12. Oh, Luanne, I’m so sorry you’re suffering in the heat. I didn’t know you had lymph (sorry, have no idea how to spell the rest). Sounds painful and annoying but also sounds as if you’re handling it with as much positive attitude as you can muster, which I realize isn’t always easy (most people don’t know this about me but I have a rare condition called spasmodic dysphonia which causes my vocal cords to lock together. Some days I can barely struggle out a word and so yes, I know how difficult it is to try and remain positive when it feels as if your body is scheming against you)..
    Big congrats on your chapbook pieces getting picked up; that is a huge accomplishment. I haven’t been writing much this summer either. We’ve had a heatwave, which to you would probably be cool weather (mid to upper 70s and a few teases in the low 80s). Does that sound refreshing after 112 degree temps? Wish I could box up the cool nighttime air and send it to you. A little gift of a cool and moist wind. Cheers and big, big hugs.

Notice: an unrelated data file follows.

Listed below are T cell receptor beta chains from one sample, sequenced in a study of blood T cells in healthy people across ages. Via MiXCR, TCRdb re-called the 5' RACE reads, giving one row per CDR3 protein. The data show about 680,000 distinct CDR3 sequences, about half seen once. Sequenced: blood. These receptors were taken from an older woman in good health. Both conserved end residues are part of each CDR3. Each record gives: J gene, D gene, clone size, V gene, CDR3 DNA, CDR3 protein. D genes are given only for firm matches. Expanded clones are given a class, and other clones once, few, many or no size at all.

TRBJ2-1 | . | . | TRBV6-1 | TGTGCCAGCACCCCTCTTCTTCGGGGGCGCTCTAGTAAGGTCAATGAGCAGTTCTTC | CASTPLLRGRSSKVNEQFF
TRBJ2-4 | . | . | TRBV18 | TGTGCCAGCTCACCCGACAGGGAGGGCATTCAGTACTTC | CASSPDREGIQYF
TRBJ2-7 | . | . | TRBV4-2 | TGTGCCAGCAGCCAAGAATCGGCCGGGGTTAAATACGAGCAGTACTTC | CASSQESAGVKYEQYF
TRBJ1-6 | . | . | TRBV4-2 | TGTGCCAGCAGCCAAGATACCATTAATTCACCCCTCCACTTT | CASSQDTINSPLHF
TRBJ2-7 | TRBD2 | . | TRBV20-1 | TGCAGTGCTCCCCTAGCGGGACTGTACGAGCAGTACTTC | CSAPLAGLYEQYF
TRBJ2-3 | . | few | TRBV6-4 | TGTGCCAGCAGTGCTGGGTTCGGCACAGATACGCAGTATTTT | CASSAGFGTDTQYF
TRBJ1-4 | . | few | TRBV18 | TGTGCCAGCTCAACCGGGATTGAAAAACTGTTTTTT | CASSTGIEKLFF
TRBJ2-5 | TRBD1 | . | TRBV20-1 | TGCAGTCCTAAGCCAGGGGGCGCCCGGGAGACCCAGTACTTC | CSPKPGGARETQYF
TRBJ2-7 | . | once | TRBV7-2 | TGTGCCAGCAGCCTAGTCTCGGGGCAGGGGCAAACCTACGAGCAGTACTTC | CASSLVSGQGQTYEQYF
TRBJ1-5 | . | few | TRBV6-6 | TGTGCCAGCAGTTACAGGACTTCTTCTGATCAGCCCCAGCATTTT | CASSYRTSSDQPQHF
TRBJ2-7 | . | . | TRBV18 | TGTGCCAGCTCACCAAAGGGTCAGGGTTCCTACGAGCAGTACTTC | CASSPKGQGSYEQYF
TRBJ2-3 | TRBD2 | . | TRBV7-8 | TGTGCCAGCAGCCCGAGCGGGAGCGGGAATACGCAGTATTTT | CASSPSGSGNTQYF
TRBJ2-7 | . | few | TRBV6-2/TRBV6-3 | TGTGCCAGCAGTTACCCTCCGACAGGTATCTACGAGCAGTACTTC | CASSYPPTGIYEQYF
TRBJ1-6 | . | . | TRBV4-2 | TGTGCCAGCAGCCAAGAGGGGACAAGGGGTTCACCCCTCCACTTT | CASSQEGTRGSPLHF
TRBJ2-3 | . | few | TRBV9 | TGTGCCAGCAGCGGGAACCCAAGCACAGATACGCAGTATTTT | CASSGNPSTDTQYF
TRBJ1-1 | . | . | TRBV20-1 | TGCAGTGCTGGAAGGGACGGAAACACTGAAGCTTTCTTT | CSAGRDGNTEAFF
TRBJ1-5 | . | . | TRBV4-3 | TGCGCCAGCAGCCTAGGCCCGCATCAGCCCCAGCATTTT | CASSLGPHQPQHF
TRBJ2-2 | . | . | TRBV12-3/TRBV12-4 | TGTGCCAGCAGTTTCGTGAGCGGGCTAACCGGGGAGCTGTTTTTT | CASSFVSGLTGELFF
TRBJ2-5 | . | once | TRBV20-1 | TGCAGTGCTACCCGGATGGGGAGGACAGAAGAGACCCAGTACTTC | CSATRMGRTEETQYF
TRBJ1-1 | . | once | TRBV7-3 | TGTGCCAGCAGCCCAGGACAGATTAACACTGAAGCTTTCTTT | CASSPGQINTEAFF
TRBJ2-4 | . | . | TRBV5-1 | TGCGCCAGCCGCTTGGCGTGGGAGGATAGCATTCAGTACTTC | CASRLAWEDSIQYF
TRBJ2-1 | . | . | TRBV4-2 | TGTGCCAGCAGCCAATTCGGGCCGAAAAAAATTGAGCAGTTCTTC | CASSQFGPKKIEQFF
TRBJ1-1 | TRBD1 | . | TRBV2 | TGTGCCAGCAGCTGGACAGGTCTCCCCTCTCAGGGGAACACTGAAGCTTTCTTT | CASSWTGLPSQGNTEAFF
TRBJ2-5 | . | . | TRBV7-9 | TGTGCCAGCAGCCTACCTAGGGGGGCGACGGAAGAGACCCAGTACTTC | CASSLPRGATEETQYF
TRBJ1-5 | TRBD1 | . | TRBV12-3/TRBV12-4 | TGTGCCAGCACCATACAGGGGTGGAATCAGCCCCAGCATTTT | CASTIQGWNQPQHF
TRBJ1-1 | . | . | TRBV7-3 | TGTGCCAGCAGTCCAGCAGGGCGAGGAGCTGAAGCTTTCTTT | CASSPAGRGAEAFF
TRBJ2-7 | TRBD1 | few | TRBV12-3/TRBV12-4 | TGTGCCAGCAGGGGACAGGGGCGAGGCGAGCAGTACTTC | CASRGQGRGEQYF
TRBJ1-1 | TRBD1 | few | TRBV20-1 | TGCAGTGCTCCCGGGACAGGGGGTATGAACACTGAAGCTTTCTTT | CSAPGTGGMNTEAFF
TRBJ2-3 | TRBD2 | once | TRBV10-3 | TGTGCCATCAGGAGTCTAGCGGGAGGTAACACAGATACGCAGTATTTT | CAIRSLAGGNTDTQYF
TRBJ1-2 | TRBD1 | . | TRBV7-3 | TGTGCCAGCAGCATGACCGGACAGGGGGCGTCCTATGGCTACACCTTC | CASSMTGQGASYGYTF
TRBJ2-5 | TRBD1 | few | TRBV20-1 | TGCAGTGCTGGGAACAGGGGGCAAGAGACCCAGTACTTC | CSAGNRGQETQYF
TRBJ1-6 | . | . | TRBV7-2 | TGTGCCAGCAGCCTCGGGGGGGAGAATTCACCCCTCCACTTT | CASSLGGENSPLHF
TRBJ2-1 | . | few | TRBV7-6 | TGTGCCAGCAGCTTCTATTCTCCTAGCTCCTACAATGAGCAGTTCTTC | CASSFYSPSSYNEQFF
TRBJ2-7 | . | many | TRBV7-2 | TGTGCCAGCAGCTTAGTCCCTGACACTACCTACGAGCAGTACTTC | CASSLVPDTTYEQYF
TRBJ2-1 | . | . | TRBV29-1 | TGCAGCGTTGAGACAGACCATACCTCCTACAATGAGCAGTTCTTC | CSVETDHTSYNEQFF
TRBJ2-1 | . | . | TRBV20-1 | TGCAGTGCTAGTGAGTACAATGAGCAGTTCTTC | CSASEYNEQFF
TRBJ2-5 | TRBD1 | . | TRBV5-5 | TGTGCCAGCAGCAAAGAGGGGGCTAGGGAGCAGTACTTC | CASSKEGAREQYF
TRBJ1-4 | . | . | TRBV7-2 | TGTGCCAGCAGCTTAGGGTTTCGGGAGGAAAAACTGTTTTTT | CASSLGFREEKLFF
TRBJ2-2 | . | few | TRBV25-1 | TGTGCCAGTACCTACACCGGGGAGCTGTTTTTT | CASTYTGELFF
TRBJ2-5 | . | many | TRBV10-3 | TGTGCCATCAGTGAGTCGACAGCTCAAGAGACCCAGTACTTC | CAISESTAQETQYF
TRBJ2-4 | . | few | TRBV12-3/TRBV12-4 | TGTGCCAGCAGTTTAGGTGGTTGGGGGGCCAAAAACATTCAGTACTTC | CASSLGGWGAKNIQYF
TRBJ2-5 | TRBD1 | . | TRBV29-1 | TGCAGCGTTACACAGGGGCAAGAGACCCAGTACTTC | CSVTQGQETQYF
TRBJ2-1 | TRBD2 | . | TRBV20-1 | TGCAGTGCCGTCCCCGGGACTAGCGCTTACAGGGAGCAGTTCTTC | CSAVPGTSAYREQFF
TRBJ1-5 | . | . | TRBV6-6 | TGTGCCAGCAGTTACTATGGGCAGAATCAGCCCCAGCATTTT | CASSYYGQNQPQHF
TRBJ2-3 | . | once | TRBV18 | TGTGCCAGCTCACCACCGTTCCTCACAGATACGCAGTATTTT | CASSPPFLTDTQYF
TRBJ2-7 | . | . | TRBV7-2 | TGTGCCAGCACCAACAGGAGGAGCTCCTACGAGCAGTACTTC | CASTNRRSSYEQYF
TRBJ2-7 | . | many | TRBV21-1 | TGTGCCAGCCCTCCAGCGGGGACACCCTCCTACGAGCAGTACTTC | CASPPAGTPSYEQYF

• Oh my gosh, I’ve never heard of spasmodic dysphonia! And I hope this doesn’t sound flip, but what a mouthful of a name for a problem with speech! It sounds like a scary disorder, too. Are there certain triggers or ways you can predict when it’s going to happen? How long does it last? Sorry for the interrogation–but I’m so curious to learn about it.
      A heatwave, you say? UGH. That would be SO nice!!!! I wish you could box up the daytime air for me! xo

  13. Luanne, I am saddened to hear of this condition. I hope it doesn’t hurt too much. . .
    I am wholly supportive of people who have loathing for their self-image. This is all within ourselves.